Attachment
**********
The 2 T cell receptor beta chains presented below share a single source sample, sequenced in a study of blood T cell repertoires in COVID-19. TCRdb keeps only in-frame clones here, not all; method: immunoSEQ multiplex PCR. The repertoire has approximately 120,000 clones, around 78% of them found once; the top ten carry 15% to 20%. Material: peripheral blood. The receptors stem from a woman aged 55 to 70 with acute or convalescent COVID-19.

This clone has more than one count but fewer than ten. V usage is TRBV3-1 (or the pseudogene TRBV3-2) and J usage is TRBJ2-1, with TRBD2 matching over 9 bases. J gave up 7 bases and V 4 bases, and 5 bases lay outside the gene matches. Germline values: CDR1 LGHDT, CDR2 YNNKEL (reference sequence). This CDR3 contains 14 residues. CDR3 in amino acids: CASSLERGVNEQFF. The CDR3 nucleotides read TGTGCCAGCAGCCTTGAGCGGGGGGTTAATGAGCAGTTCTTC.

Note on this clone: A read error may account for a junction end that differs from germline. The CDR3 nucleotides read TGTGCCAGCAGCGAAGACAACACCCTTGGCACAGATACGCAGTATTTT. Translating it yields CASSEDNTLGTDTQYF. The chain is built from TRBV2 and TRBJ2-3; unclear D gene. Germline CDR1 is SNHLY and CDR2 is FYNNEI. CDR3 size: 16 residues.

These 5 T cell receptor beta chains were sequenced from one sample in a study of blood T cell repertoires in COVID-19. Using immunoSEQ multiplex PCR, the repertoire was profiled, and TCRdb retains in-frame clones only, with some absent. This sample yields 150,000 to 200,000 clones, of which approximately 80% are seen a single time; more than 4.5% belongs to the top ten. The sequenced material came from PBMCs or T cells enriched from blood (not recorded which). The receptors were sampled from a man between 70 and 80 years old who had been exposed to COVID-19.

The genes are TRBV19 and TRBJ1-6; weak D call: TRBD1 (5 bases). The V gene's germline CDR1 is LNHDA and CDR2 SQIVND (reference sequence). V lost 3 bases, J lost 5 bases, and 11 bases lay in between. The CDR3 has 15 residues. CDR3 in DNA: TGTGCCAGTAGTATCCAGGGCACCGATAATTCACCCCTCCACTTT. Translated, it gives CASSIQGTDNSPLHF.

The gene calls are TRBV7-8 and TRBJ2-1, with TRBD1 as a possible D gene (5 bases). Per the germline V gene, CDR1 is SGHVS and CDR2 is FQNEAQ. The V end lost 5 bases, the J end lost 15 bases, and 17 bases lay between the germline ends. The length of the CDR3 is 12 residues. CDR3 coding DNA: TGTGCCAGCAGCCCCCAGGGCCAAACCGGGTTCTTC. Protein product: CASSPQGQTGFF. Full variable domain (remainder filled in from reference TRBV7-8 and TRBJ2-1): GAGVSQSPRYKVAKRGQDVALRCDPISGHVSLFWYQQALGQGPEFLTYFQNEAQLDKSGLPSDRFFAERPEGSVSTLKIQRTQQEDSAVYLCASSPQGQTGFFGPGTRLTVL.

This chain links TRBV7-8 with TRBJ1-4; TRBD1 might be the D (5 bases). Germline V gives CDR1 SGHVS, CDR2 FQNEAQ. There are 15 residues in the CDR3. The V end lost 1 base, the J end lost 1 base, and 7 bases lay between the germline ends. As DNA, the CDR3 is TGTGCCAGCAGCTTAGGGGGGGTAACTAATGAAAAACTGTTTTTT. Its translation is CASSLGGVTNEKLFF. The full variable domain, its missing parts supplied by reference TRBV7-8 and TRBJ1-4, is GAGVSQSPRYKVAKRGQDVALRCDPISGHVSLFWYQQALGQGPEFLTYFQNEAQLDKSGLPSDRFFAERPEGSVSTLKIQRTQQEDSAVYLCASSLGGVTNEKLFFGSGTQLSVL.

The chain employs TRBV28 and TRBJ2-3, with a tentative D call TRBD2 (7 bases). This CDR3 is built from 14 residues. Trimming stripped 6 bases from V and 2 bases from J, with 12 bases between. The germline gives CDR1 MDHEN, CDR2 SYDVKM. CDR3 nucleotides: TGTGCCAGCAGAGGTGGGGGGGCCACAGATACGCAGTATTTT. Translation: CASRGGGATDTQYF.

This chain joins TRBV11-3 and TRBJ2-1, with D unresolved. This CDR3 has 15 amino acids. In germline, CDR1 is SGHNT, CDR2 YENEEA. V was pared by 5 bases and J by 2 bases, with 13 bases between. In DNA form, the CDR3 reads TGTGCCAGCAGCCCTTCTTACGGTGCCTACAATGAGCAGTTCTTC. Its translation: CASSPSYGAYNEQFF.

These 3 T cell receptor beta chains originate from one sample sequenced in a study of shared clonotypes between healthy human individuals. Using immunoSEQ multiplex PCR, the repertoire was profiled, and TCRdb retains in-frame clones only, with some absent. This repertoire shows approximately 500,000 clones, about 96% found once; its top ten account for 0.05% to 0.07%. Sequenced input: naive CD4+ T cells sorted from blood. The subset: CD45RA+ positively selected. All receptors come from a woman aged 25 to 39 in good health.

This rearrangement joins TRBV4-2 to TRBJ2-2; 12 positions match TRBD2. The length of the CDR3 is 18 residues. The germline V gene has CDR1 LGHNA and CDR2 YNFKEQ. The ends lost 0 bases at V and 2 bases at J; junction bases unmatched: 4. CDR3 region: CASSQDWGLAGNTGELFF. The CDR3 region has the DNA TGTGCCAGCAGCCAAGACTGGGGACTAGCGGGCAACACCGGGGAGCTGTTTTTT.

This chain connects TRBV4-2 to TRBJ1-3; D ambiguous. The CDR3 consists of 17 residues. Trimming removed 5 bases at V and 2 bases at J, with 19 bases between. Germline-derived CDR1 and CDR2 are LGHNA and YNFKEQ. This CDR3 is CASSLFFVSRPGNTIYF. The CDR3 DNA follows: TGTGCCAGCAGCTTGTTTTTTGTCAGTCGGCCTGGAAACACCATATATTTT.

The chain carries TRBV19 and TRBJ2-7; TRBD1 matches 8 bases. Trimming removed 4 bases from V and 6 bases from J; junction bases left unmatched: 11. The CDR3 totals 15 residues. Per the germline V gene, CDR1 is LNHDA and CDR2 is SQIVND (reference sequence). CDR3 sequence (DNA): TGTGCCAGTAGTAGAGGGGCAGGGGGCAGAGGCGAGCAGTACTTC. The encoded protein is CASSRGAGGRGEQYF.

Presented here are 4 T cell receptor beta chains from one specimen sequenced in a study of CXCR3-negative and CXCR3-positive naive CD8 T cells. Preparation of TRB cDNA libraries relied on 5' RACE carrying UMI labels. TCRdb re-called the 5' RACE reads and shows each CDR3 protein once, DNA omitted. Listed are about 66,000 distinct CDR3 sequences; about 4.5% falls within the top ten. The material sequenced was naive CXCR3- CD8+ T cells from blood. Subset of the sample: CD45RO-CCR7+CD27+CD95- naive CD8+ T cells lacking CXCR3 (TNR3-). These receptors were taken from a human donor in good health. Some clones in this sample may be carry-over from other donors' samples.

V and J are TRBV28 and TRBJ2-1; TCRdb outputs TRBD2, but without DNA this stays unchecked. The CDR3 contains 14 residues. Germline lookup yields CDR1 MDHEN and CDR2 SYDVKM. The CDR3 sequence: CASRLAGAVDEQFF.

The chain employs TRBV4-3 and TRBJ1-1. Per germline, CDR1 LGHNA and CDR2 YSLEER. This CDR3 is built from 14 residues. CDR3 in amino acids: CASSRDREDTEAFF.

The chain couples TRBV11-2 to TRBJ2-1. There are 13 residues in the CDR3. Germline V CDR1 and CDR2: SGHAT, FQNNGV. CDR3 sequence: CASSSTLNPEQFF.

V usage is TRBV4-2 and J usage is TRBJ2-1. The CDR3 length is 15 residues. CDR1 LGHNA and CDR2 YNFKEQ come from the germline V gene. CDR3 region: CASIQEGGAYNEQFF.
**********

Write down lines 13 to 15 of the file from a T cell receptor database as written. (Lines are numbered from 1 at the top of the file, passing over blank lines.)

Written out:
The chain carries TRBV19 and TRBJ2-7; TRBD1 matches 8 bases. Trimming removed 4 bases from V and 6 bases from J; junction bases left unmatched: 11. The CDR3 totals 15 residues. Per the germline V gene, CDR1 is LNHDA and CDR2 is SQIVND (reference sequence). CDR3 sequence (DNA): TGTGCCAGTAGTAGAGGGGCAGGGGGCAGAGGCGAGCAGTACTTC. The encoded protein is CASSRGAGGRGEQYF.

Presented here are 4 T cell receptor beta chains from one specimen sequenced in a study of CXCR3-negative and CXCR3-positive naive CD8 T cells. Preparation of TRB cDNA libraries relied on 5' RACE carrying UMI labels. TCRdb re-called the 5' RACE reads and shows each CDR3 protein once, DNA omitted. Listed are about 66,000 distinct CDR3 sequences; about 4.5% falls within the top ten. The material sequenced was naive CXCR3- CD8+ T cells from blood. Subset of the sample: CD45RO-CCR7+CD27+CD95- naive CD8+ T cells lacking CXCR3 (TNR3-). These receptors were taken from a human donor in good health. Some clones in this sample may be carry-over from other donors' samples.

V and J are TRBV28 and TRBJ2-1; TCRdb outputs TRBD2, but without DNA this stays unchecked. The CDR3 contains 14 residues. Germline lookup yields CDR1 MDHEN and CDR2 SYDVKM. The CDR3 sequence: CASRLAGAVDEQFF.